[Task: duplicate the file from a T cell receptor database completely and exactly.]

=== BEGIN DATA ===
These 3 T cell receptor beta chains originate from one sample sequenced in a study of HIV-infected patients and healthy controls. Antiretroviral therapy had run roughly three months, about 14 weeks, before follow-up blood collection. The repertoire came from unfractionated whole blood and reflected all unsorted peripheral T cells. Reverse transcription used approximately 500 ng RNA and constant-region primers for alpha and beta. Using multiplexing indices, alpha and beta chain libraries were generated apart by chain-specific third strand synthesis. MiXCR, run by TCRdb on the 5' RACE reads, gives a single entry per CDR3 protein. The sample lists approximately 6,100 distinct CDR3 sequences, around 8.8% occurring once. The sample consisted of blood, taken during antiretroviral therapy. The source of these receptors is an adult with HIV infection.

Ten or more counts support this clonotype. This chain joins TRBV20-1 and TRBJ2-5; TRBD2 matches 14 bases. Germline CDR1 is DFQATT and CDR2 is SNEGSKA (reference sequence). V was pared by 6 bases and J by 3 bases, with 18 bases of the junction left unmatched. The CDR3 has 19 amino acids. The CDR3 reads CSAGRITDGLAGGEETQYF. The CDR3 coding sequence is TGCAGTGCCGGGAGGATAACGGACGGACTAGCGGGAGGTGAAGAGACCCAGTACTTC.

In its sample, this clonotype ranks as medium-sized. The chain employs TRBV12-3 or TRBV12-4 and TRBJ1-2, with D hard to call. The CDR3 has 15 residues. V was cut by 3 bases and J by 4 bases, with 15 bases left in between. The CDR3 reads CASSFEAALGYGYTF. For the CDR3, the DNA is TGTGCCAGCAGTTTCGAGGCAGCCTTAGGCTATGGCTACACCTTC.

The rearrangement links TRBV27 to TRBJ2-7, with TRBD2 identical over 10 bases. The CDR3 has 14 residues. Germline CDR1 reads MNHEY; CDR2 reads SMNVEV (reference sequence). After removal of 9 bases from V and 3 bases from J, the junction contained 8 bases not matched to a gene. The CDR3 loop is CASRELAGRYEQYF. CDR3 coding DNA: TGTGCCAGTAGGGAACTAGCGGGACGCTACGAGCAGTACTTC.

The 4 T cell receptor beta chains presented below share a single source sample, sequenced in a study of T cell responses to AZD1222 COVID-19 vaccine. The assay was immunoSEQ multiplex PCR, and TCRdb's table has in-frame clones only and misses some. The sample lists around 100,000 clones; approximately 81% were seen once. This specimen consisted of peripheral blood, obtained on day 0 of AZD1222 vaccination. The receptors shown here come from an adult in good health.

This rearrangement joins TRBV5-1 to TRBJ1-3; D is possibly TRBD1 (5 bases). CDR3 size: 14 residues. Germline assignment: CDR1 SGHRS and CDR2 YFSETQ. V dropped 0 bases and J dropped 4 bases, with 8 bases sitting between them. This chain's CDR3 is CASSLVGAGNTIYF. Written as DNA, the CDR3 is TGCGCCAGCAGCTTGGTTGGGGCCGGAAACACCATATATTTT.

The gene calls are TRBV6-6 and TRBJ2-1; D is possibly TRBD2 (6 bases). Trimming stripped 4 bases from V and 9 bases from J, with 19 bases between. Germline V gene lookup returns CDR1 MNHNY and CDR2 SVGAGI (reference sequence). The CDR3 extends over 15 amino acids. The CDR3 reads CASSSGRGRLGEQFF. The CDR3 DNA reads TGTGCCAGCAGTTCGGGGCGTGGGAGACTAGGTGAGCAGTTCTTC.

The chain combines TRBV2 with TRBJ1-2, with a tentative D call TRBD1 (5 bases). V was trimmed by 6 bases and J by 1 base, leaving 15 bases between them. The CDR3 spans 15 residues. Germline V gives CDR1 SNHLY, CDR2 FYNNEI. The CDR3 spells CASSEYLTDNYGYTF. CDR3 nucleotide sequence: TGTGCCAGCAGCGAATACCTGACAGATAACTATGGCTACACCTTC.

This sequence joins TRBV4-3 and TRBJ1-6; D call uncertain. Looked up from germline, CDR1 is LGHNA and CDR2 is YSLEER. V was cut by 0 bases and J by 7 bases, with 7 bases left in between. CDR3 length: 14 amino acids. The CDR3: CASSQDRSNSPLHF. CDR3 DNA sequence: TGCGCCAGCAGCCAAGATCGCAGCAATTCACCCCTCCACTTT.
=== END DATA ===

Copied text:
These 3 T cell receptor beta chains originate from one sample sequenced in a study of HIV-infected patients and healthy controls. Antiretroviral therapy had run roughly three months, about 14 weeks, before follow-up blood collection. The repertoire came from unfractionated whole blood and reflected all unsorted peripheral T cells. Reverse transcription used approximately 500 ng RNA and constant-region primers for alpha and beta. Using multiplexing indices, alpha and beta chain libraries were generated apart by chain-specific third strand synthesis. MiXCR, run by TCRdb on the 5' RACE reads, gives a single entry per CDR3 protein. The sample lists approximately 6,100 distinct CDR3 sequences, around 8.8% occurring once. The sample consisted of blood, taken during antiretroviral therapy. The source of these receptors is an adult with HIV infection.

Ten or more counts support this clonotype. This chain joins TRBV20-1 and TRBJ2-5; TRBD2 matches 14 bases. Germline CDR1 is DFQATT and CDR2 is SNEGSKA (reference sequence). V was pared by 6 bases and J by 3 bases, with 18 bases of the junction left unmatched. The CDR3 has 19 amino acids. The CDR3 reads CSAGRITDGLAGGEETQYF. The CDR3 coding sequence is TGCAGTGCCGGGAGGATAACGGACGGACTAGCGGGAGGTGAAGAGACCCAGTACTTC.

In its sample, this clonotype ranks as medium-sized. The chain employs TRBV12-3 or TRBV12-4 and TRBJ1-2, with D hard to call. The CDR3 has 15 residues. V was cut by 3 bases and J by 4 bases, with 15 bases left in between. The CDR3 reads CASSFEAALGYGYTF. For the CDR3, the DNA is TGTGCCAGCAGTTTCGAGGCAGCCTTAGGCTATGGCTACACCTTC.

The rearrangement links TRBV27 to TRBJ2-7, with TRBD2 identical over 10 bases. The CDR3 has 14 residues. Germline CDR1 reads MNHEY; CDR2 reads SMNVEV (reference sequence). After removal of 9 bases from V and 3 bases from J, the junction contained 8 bases not matched to a gene. The CDR3 loop is CASRELAGRYEQYF. CDR3 coding DNA: TGTGCCAGTAGGGAACTAGCGGGACGCTACGAGCAGTACTTC.

The 4 T cell receptor beta chains presented below share a single source sample, sequenced in a study of T cell responses to AZD1222 COVID-19 vaccine. The assay was immunoSEQ multiplex PCR, and TCRdb's table has in-frame clones only and misses some. The sample lists around 100,000 clones; approximately 81% were seen once. This specimen consisted of peripheral blood, obtained on day 0 of AZD1222 vaccination. The receptors shown here come from an adult in good health.

This rearrangement joins TRBV5-1 to TRBJ1-3; D is possibly TRBD1 (5 bases). CDR3 size: 14 residues. Germline assignment: CDR1 SGHRS and CDR2 YFSETQ. V dropped 0 bases and J dropped 4 bases, with 8 bases sitting between them. This chain's CDR3 is CASSLVGAGNTIYF. Written as DNA, the CDR3 is TGCGCCAGCAGCTTGGTTGGGGCCGGAAACACCATATATTTT.

The gene calls are TRBV6-6 and TRBJ2-1; D is possibly TRBD2 (6 bases). Trimming stripped 4 bases from V and 9 bases from J, with 19 bases between. Germline V gene lookup returns CDR1 MNHNY and CDR2 SVGAGI (reference sequence). The CDR3 extends over 15 amino acids. The CDR3 reads CASSSGRGRLGEQFF. The CDR3 DNA reads TGTGCCAGCAGTTCGGGGCGTGGGAGACTAGGTGAGCAGTTCTTC.

The chain combines TRBV2 with TRBJ1-2, with a tentative D call TRBD1 (5 bases). V was trimmed by 6 bases and J by 1 base, leaving 15 bases between them. The CDR3 spans 15 residues. Germline V gives CDR1 SNHLY, CDR2 FYNNEI. The CDR3 spells CASSEYLTDNYGYTF. CDR3 nucleotide sequence: TGTGCCAGCAGCGAATACCTGACAGATAACTATGGCTACACCTTC.

This sequence joins TRBV4-3 and TRBJ1-6; D call uncertain. Looked up from germline, CDR1 is LGHNA and CDR2 is YSLEER. V was cut by 0 bases and J by 7 bases, with 7 bases left in between. CDR3 length: 14 amino acids. The CDR3: CASSQDRSNSPLHF. CDR3 DNA sequence: TGCGCCAGCAGCCAAGATCGCAGCAATTCACCCCTCCACTTT.